Associate Professor Davies says cryopreservation (freezing) of embryos was associated with a substantially reduced risk of birth defects, particularly for ICSI. "This may be due to developmentally compromised embryos failing to survive the freeze/thaw process," he says.

Also of concern was the tripling of risk in women using clomiphene citrate to stimulate ovulation outside of a closely supervised clinical setting.

"While confined to a small group in our study, this is of particular concern as clomiphene citrate is now very widely available at low cost, and may easily be used contrary to manufacturers' very specific instructions to avoid use if pregnant, as it may cause fetal malformations. This aspect of the study will need additional confirmation from future research," Associate Professor Davies says.

He says the study now needs to be expanded to include more recent years of treatment, as the reproductive technologies have undergone continual innovation which may influence the associated risks of treatment.

Related Stories

Epilepsy drug may increase risk of birth defects

date Jul 21, 2008

Taking the epilepsy drug topiramate alone or along with other epilepsy drugs during pregnancy may increase the risk of birth defects, according to a study published in the July 22, 2008, issue of Neurology, the medical journa ...

ICSI or IVF: Babies born from frozen embryos do just as well

date Jun 29, 2009

Analysis of the longest running ICSI programme in the United States has found reassuring evidence that babies born from frozen embryos fertilised via ICSI (intracytoplasmic sperm injection) do just as well as those born from ...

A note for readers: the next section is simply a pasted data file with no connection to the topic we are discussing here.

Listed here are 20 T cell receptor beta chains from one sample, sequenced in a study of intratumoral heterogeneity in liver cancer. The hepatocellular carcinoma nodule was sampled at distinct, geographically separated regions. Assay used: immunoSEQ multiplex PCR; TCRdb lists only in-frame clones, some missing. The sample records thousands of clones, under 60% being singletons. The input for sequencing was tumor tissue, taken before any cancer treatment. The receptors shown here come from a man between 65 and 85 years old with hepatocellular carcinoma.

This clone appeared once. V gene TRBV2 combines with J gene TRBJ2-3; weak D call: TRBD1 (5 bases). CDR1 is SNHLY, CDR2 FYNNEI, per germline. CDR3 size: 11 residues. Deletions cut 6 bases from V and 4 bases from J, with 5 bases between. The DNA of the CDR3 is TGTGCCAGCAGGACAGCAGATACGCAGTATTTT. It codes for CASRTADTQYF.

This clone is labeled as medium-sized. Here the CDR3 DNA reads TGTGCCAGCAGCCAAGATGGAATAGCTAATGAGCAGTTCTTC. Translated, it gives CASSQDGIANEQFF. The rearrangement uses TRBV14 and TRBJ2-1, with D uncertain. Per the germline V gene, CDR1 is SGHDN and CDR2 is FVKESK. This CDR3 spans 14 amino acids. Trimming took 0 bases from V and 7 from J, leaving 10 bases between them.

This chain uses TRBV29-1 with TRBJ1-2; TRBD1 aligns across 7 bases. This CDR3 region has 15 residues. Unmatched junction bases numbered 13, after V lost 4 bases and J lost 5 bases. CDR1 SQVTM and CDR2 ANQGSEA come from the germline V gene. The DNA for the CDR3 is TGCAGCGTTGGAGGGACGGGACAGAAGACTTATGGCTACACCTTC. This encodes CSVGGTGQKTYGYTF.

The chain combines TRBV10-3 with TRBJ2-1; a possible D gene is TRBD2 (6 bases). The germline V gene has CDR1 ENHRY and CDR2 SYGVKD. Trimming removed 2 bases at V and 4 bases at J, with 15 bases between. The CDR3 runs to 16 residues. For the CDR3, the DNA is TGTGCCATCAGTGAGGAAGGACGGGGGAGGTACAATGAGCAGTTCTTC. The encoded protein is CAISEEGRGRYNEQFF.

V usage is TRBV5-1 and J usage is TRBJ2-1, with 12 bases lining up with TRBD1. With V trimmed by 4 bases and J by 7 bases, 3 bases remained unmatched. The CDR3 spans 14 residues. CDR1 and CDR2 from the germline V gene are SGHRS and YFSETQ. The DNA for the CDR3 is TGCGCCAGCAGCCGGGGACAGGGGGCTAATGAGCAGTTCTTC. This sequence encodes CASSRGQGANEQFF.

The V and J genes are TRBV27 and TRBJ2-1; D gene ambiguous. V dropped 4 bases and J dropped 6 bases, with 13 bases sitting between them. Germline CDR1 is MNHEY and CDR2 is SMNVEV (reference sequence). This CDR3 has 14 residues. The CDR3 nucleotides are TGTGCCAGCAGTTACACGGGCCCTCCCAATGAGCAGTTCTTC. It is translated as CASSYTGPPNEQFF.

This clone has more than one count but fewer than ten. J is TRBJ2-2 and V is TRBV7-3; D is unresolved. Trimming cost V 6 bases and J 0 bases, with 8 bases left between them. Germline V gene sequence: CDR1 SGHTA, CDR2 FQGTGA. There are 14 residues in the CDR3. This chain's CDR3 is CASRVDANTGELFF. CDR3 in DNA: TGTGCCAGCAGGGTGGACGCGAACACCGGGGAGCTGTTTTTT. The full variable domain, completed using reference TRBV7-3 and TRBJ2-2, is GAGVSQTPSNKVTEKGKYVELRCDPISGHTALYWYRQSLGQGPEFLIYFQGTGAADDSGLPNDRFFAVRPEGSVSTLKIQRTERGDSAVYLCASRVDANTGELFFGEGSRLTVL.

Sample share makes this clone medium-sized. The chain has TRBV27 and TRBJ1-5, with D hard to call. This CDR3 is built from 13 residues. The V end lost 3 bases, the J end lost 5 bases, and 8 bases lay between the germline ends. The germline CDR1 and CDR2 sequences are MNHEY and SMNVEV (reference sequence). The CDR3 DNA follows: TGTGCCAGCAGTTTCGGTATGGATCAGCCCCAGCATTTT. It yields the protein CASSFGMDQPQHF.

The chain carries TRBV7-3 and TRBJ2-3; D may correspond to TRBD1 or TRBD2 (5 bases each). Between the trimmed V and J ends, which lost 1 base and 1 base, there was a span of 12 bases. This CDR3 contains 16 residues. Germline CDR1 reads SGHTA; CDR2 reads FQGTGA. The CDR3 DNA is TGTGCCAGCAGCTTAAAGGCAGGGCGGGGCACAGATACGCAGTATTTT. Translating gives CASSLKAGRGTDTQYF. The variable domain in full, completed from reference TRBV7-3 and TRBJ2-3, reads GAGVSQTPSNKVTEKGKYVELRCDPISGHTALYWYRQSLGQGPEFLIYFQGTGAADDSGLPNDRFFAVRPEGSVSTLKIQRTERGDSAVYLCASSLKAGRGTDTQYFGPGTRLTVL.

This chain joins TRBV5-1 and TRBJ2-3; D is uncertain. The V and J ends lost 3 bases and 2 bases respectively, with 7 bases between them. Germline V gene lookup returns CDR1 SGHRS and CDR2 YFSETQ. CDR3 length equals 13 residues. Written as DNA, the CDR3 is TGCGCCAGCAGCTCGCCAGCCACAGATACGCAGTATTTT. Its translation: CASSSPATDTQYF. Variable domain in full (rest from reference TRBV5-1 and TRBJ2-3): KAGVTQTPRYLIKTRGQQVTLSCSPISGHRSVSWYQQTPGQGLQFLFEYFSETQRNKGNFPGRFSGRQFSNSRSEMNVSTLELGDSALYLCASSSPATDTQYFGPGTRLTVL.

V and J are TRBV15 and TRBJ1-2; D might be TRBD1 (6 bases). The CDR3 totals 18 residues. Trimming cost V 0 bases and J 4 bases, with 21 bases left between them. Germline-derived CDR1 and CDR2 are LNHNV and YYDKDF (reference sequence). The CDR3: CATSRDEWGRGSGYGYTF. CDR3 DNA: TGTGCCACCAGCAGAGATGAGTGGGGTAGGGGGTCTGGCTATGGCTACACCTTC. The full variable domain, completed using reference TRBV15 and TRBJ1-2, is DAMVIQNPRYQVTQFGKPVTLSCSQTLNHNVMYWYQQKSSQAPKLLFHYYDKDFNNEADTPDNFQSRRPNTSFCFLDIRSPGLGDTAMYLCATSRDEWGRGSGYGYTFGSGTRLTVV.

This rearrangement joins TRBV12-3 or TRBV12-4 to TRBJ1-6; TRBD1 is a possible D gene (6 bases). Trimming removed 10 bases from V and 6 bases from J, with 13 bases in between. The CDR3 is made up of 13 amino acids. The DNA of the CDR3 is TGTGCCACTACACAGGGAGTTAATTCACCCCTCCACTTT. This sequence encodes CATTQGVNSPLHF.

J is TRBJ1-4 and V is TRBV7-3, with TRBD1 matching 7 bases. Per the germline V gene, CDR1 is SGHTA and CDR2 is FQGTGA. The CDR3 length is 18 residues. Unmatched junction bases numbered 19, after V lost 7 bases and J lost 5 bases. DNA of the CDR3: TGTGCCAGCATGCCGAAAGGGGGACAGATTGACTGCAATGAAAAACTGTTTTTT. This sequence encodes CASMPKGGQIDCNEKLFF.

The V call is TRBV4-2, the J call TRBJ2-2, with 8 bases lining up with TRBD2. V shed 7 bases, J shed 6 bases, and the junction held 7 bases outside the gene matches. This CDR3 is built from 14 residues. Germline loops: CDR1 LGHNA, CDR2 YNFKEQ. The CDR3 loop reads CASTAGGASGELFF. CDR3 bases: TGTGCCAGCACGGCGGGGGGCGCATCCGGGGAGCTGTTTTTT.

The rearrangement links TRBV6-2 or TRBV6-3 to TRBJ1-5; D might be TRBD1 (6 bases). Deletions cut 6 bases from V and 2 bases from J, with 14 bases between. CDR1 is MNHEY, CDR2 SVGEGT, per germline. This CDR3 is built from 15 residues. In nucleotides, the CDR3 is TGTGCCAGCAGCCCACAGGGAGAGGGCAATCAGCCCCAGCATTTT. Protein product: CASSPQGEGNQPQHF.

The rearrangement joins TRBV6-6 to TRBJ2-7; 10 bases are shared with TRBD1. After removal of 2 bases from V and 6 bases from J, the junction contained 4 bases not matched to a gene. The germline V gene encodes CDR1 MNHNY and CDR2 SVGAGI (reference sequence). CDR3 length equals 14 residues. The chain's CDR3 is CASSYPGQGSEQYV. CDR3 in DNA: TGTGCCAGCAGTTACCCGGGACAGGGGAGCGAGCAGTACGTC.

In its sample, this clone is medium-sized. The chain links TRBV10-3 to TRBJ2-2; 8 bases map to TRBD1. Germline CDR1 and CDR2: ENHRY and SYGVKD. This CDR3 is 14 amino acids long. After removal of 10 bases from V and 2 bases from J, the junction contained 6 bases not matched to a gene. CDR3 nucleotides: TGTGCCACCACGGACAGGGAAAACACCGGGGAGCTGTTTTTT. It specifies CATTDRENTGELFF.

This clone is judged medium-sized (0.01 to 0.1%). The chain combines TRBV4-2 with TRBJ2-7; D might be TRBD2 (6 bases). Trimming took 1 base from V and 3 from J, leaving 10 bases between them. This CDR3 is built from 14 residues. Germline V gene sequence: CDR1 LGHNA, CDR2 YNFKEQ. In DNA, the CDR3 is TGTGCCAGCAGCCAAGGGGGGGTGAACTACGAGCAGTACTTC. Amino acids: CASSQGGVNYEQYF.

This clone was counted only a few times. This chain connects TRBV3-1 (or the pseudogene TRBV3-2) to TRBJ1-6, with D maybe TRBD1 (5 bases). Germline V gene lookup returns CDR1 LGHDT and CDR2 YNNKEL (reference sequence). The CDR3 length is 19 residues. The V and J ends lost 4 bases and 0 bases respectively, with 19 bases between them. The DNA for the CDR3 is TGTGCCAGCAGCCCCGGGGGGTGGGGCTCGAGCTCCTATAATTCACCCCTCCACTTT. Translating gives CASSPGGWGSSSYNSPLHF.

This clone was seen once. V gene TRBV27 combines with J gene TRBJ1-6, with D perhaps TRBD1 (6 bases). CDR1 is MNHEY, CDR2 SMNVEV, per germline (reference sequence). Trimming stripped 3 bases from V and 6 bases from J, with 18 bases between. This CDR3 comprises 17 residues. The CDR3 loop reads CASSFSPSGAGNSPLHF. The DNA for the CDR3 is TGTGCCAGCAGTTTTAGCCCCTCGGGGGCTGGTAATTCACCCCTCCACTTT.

Recommended for you

Self-hypnosis training doesn't cut epidural use

date May 26, 2015

(HealthDay)—Self-hypnosis training does not reduce women's epidural use during childbirth, according to a study published online May 11 in BJOG: An International Journal of Obstetrics and Gynaecology.

ACOG urges expedited partner therapy for some STIs

date May 25, 2015

(HealthDay)—For patients with sexually transmitted infections (STIs), such as gonorrhea and chlamydia, whose partners are unable or unwilling to seek care, expedited partner therapy can be used to prevent ...

German woman, 65, gives birth to quadruplets

date May 23, 2015

A 65-year-old teacher from Berlin has given birth to quadruplets after a pregnancy that was widely criticized by medical professionals because of her age, RTL television said Saturday.

More evidence C-sections riskier for moms

date May 20, 2015

(HealthDay)—Women who deliver their first baby by cesarean section are more likely to need blood transfusions and be admitted to intensive care units than women who opt for a vaginal delivery, U.S. health ...

User comments

Please sign in to add a comment. Registration is free, and takes less than a minute. Read more

Click here to reset your password.
Sign in to get notified via email when new comments are made.